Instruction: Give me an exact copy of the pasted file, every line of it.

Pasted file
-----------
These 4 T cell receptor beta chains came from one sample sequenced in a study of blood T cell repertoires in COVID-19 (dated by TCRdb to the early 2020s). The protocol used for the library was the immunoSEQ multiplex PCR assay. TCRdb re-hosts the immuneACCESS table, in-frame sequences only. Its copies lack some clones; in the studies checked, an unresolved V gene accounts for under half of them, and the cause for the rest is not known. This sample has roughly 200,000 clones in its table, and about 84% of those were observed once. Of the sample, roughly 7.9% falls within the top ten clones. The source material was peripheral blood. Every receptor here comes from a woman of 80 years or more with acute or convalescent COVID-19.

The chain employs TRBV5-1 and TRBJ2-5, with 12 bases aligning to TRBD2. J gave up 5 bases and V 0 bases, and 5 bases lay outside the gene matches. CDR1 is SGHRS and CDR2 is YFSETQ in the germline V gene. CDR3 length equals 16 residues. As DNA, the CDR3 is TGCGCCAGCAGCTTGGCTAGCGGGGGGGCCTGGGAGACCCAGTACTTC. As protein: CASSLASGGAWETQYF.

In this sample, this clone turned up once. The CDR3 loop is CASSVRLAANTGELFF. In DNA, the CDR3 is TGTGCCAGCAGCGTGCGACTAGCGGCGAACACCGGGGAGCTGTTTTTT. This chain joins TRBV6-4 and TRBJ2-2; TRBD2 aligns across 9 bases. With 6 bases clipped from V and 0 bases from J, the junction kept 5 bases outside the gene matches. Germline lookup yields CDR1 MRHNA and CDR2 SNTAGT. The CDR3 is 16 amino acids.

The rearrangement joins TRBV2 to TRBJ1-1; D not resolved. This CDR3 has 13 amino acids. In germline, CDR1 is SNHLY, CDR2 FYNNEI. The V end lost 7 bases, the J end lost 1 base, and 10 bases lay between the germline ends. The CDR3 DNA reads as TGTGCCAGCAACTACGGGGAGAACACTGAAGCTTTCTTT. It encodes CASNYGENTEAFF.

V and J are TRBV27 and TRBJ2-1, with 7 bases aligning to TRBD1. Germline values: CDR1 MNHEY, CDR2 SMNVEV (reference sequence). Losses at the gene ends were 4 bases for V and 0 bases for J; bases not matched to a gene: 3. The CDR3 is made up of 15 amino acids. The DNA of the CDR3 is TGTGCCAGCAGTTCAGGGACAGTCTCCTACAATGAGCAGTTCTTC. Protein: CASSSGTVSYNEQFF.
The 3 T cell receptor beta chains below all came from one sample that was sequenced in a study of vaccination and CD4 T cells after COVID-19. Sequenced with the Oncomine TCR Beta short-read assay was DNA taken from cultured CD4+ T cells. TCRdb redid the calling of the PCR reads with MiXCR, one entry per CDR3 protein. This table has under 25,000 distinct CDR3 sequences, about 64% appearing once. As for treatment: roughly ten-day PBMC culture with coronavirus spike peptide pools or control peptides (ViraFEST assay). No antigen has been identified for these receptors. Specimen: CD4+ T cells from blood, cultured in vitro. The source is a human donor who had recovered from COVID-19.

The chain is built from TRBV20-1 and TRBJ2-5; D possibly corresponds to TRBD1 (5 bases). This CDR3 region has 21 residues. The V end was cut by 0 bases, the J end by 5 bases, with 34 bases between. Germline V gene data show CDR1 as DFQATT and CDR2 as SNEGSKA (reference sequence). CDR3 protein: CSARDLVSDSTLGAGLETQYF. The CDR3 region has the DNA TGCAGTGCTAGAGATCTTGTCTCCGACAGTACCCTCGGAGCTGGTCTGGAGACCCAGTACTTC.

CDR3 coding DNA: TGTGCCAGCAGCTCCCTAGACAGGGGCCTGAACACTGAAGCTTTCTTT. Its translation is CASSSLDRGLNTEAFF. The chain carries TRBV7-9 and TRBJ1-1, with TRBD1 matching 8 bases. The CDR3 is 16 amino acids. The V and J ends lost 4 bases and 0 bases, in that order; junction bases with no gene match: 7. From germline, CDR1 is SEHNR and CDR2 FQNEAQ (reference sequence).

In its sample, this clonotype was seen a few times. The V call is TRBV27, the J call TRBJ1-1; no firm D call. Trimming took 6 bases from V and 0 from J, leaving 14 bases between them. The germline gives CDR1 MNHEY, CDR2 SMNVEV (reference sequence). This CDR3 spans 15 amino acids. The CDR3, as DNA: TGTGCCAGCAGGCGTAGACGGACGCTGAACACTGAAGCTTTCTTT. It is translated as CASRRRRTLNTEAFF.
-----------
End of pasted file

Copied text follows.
These 4 T cell receptor beta chains came from one sample sequenced in a study of blood T cell repertoires in COVID-19 (dated by TCRdb to the early 2020s). The protocol used for the library was the immunoSEQ multiplex PCR assay. TCRdb re-hosts the immuneACCESS table, in-frame sequences only. Its copies lack some clones; in the studies checked, an unresolved V gene accounts for under half of them, and the cause for the rest is not known. This sample has roughly 200,000 clones in its table, and about 84% of those were observed once. Of the sample, roughly 7.9% falls within the top ten clones. The source material was peripheral blood. Every receptor here comes from a woman of 80 years or more with acute or convalescent COVID-19.

The chain employs TRBV5-1 and TRBJ2-5, with 12 bases aligning to TRBD2. J gave up 5 bases and V 0 bases, and 5 bases lay outside the gene matches. CDR1 is SGHRS and CDR2 is YFSETQ in the germline V gene. CDR3 length equals 16 residues. As DNA, the CDR3 is TGCGCCAGCAGCTTGGCTAGCGGGGGGGCCTGGGAGACCCAGTACTTC. As protein: CASSLASGGAWETQYF.

In this sample, this clone turned up once. The CDR3 loop is CASSVRLAANTGELFF. In DNA, the CDR3 is TGTGCCAGCAGCGTGCGACTAGCGGCGAACACCGGGGAGCTGTTTTTT. This chain joins TRBV6-4 and TRBJ2-2; TRBD2 aligns across 9 bases. With 6 bases clipped from V and 0 bases from J, the junction kept 5 bases outside the gene matches. Germline lookup yields CDR1 MRHNA and CDR2 SNTAGT. The CDR3 is 16 amino acids.

The rearrangement joins TRBV2 to TRBJ1-1; D not resolved. This CDR3 has 13 amino acids. In germline, CDR1 is SNHLY, CDR2 FYNNEI. The V end lost 7 bases, the J end lost 1 base, and 10 bases lay between the germline ends. The CDR3 DNA reads as TGTGCCAGCAACTACGGGGAGAACACTGAAGCTTTCTTT. It encodes CASNYGENTEAFF.

V and J are TRBV27 and TRBJ2-1, with 7 bases aligning to TRBD1. Germline values: CDR1 MNHEY, CDR2 SMNVEV (reference sequence). Losses at the gene ends were 4 bases for V and 0 bases for J; bases not matched to a gene: 3. The CDR3 is made up of 15 amino acids. The DNA of the CDR3 is TGTGCCAGCAGTTCAGGGACAGTCTCCTACAATGAGCAGTTCTTC. Protein: CASSSGTVSYNEQFF.
The 3 T cell receptor beta chains below all came from one sample that was sequenced in a study of vaccination and CD4 T cells after COVID-19. Sequenced with the Oncomine TCR Beta short-read assay was DNA taken from cultured CD4+ T cells. TCRdb redid the calling of the PCR reads with MiXCR, one entry per CDR3 protein. This table has under 25,000 distinct CDR3 sequences, about 64% appearing once. As for treatment: roughly ten-day PBMC culture with coronavirus spike peptide pools or control peptides (ViraFEST assay). No antigen has been identified for these receptors. Specimen: CD4+ T cells from blood, cultured in vitro. The source is a human donor who had recovered from COVID-19.

The chain is built from TRBV20-1 and TRBJ2-5; D possibly corresponds to TRBD1 (5 bases). This CDR3 region has 21 residues. The V end was cut by 0 bases, the J end by 5 bases, with 34 bases between. Germline V gene data show CDR1 as DFQATT and CDR2 as SNEGSKA (reference sequence). CDR3 protein: CSARDLVSDSTLGAGLETQYF. The CDR3 region has the DNA TGCAGTGCTAGAGATCTTGTCTCCGACAGTACCCTCGGAGCTGGTCTGGAGACCCAGTACTTC.

CDR3 coding DNA: TGTGCCAGCAGCTCCCTAGACAGGGGCCTGAACACTGAAGCTTTCTTT. Its translation is CASSSLDRGLNTEAFF. The chain carries TRBV7-9 and TRBJ1-1, with TRBD1 matching 8 bases. The CDR3 is 16 amino acids. The V and J ends lost 4 bases and 0 bases, in that order; junction bases with no gene match: 7. From germline, CDR1 is SEHNR and CDR2 FQNEAQ (reference sequence).

In its sample, this clonotype was seen a few times. The V call is TRBV27, the J call TRBJ1-1; no firm D call. Trimming took 6 bases from V and 0 from J, leaving 14 bases between them. The germline gives CDR1 MNHEY, CDR2 SMNVEV (reference sequence). This CDR3 spans 15 amino acids. The CDR3, as DNA: TGTGCCAGCAGGCGTAGACGGACGCTGAACACTGAAGCTTTCTTT. It is translated as CASRRRRTLNTEAFF.